Jul 08, 1996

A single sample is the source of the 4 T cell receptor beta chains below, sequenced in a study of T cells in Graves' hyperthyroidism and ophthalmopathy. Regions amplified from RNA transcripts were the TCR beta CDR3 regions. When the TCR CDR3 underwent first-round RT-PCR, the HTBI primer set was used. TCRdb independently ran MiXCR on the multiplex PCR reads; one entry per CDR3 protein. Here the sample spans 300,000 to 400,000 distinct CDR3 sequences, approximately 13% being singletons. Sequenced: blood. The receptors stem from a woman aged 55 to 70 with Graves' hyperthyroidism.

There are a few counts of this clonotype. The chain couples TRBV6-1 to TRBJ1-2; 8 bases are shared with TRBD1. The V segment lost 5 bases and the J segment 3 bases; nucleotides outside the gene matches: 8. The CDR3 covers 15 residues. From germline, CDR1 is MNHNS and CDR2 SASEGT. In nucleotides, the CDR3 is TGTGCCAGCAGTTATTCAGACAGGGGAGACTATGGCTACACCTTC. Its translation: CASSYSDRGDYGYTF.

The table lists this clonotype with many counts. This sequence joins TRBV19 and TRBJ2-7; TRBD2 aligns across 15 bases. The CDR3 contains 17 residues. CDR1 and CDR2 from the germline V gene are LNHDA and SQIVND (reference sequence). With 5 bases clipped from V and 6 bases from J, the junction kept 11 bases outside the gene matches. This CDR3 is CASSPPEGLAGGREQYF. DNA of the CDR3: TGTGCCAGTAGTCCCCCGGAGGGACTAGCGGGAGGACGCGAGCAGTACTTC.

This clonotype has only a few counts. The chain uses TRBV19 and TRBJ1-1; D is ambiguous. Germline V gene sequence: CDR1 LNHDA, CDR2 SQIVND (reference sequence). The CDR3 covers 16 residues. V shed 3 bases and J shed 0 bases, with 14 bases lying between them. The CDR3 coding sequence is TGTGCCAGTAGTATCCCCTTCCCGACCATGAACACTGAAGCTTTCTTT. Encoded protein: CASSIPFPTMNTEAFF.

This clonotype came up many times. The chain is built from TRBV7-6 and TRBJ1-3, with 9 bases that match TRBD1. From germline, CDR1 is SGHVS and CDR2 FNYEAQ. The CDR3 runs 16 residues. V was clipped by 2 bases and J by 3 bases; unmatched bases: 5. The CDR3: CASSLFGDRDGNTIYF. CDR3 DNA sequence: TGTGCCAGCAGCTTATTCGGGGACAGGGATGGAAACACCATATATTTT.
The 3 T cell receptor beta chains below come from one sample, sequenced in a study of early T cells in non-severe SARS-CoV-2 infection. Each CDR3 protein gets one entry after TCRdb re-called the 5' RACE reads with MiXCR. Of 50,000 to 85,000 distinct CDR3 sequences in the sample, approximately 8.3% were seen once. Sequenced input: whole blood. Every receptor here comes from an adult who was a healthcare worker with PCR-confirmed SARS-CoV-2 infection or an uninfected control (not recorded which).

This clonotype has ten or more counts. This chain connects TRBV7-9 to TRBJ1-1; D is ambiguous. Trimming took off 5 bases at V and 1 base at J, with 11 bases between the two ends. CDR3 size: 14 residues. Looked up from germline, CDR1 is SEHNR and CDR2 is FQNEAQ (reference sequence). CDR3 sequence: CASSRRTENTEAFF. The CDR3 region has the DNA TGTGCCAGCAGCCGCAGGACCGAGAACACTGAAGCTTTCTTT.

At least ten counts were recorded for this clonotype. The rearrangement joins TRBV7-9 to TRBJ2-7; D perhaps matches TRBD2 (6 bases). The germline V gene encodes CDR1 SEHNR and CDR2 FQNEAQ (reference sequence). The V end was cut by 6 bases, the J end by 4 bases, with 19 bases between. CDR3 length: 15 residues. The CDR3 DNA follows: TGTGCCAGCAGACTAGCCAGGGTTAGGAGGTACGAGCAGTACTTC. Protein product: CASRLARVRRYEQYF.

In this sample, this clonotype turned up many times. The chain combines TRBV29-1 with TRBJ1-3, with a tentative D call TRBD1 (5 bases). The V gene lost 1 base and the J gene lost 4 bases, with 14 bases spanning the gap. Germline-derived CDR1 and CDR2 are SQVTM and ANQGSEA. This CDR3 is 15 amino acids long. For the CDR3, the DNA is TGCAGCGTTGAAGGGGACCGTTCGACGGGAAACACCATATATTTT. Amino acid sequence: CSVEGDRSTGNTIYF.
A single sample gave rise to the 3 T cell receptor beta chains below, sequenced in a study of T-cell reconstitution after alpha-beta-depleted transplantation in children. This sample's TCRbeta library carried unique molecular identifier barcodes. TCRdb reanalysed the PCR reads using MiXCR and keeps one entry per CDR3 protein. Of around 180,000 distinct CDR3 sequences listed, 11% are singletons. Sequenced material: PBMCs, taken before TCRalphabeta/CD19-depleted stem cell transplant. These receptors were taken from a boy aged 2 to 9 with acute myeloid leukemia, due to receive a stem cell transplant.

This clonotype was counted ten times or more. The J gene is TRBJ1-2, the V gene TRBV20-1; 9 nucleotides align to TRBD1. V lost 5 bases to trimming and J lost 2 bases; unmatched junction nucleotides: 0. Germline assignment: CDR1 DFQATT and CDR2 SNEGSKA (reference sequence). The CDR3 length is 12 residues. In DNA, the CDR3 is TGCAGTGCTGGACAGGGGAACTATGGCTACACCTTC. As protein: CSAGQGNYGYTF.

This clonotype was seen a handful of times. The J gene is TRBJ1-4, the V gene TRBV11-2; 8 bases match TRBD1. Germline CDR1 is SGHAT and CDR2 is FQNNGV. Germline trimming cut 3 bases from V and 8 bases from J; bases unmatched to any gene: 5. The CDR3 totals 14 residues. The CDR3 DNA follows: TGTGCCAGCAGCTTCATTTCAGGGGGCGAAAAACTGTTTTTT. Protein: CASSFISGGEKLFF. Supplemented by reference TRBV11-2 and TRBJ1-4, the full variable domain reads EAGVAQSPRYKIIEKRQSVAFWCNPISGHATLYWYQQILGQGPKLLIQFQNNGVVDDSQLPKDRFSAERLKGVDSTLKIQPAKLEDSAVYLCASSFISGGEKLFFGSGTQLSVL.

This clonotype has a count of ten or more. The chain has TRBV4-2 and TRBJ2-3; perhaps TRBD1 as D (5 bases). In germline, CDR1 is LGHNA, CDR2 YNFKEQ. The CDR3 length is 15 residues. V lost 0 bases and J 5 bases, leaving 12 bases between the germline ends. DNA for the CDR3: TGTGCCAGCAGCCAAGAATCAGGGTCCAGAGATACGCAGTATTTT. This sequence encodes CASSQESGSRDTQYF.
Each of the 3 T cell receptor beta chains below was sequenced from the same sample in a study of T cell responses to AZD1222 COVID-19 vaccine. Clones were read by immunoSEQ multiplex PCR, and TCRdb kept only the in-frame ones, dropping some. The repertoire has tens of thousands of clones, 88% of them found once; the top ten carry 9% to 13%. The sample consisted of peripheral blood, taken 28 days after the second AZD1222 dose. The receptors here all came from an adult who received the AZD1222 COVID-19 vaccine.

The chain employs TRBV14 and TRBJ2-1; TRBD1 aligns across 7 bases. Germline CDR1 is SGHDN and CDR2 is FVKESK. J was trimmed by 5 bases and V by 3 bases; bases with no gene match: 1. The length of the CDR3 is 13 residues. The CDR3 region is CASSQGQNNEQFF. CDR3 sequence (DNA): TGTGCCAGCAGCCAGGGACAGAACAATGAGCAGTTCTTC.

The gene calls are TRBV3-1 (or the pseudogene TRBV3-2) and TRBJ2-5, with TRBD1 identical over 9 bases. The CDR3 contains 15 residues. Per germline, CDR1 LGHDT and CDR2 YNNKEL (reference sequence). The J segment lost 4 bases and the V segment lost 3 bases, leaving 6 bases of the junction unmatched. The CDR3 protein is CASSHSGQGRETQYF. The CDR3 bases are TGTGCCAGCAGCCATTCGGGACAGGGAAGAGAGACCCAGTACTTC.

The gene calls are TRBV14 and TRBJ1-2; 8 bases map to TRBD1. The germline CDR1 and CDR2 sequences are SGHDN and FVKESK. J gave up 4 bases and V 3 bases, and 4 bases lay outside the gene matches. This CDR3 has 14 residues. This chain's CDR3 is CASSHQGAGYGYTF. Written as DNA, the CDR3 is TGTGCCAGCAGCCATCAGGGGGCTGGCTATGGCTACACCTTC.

Mention “human resources management,” and too many principals and managers working in A/E/P and environmental firms will turn their noses up. They immediately associate it with benefits administration or eight-page performance appraisal forms, instead of with recruiting. Yet finding people is one of the most valuable and important HR management functions. The ability to hire on demand can significantly differentiate one firm from the rest of the pack. And just about any firm in this business can be in that position— if they really want to. I have personally been involved with the hiring of hundreds of professional and technical people. Here are my thoughts on how to implement “high-powered recruiting” tactics in your firm. Know what you are looking for at all times. This may seem obvious, but I have found that most firms don’t even have an up-to-date list of every position they are trying to fill. This list should indicate when the need was identified, what the firm is looking for, and its priority level (“1, 2, or 3,” or “A, B, or C”). It should be updated weekly, posted on bulletin boards throughout the firm, sent via e-mail, and available to anyone who visits the firm’s web site. It should also be sent to the alumni placement office of any appropriate college or university, and perhaps even mailed to a small list of other professionals in the industry (professors, outside board members, manufacturer’s reps, and so on). Quit over-relying on ads and contingency employment agencies. Most firms in this business waste a lot of money running ads in ENR or their local Sunday paper. They get tons of resumes, yet 98% of the responses are so far from what they really want, they waste all kinds of time plowing through them. Recruiters who work on a contingency fee basis (meaning they get paid only when you actually hire someone) tend to be about three rungs lower than the typical used car salesman on the ethics ladder. Most of these people don’t know a thing about our business. They advertise, build a file cabinet full of resumes, and then work their files like dogs in hopes of finding a match and actually collecting a fee. I’m convinced that most contingency recruiters fill far fewer jobs than they agree to work on, so you have to think about how much of your time you can afford if they fail to fill your job. Not to mention the fact that many of these recruiters will place someone with your firm only to call him or her six months or a year later with a job opportunity elsewhere! Think about how to “sell” your firm to a successful person as opposed to how to prescreen desperate people. Recruiting is selling. Good business development people often make good recruiters and vice versa. Most companies, because they run ads and get responses from the best of the unemployed or soon-to-be unemployed, think their job is to keep out the bad apples. The approach should be to “seek out the best apples and pick them off the tree.” When I was in charge of hiring for the two firms that I worked in, I kept a 5-inch-by-8-inch card file of every company in our local area. Each time I met someone at an ASCE meeting or some other event, I would write a brief one-line description of him or her on the company’s card. Then when my firm needed someone, I could almost always produce a candidate immediately by making a single phone call. I would volunteer to meet the person for lunch or breakfast somewhere, then ask them to come in for an interview. This made the whole process less threatening for the candidate. Once we got him or her into the firm, I would provide information on our mission, goals, strategies, history and growth, and so on. In this structured mini-presentation, I would sell the candidate on our company. We wanted to be sure that we would be the ones who decided whether or not the candidate moved ahead, and not have the candidate pulling him- or herself out of contention. Be creative. I thought it was really great when I discovered the other day that I could get into America Online and search the member directory for “Accountant, Natick” or “Recruiter, Natick” and immediately identify potential candidates. I wrote up a little description of each job we were trying to fill and electronically attached it to an e-mail message to all those who appeared to be good candidates. And though we haven’t hired anyone who responded yet, we did have several interviews as a result of this 10-minute effort! The moral is that you can always do things to be more creative in recruiting. You’d undoubtedly be better recruiters if you devoted one-tenth the time that you spend talking about new project opportunities to the subject of getting more and better candidates for your firms. Don’t waste time interviewing people you know you’ll never hire. A lot of firms will talk to anyone who shows an interest in working there. The problem is, this person is rarely the one that you’ll want to hire. Why is desperation considered an asset in a job candidate? That’s what I’d like to know! Don’t give bad people a chance to sell you on coming to work for you. Don’t be cheap! Good people cost money. And what you’re paying your existing staff should not be a constraint on what you can pay a new employee. If you aren’t happy with the talent you have now for what you are paying, what makes you think you can use that as a cap and still get better talent? It makes no sense at all. On the other hand, I’m not going to tell you that it’s easy to explain to your loyal staff, some who have served the firm faithfully for years, why someone new is getting paid more. You better be darn sure that there are really good reasons to pay the new person more! Don’t ignore your intuition. Show me someone who has been in our business for 10, 15, 20 years or more, and who has been reasonably successful, and I’ll show you someone who should listen to his or her gut when it comes to hiring decisions. At the recent Inc. 500 conference (see TZL 166:June 24, 1996), Ichak Adizes said you should “hire people for what they are, not what they know. You can teach them what they need to know.” I totally agree. Yet, in the A/E/P and environmental consulting business, too many times we need to hire someone with a particular skill set or credentials. But we cannot let that be the sole determinant of who gets the job. Other personality characteristics are probably more critical when it comes to the person’s potential long-term success. Supplying the talent you need to do the work that you sell should be second only to getting the work in the first place. Recruiting is a top priority for just about any firm. Isn’t it time your company reassessed its management priorities? Originally published 7/08/1996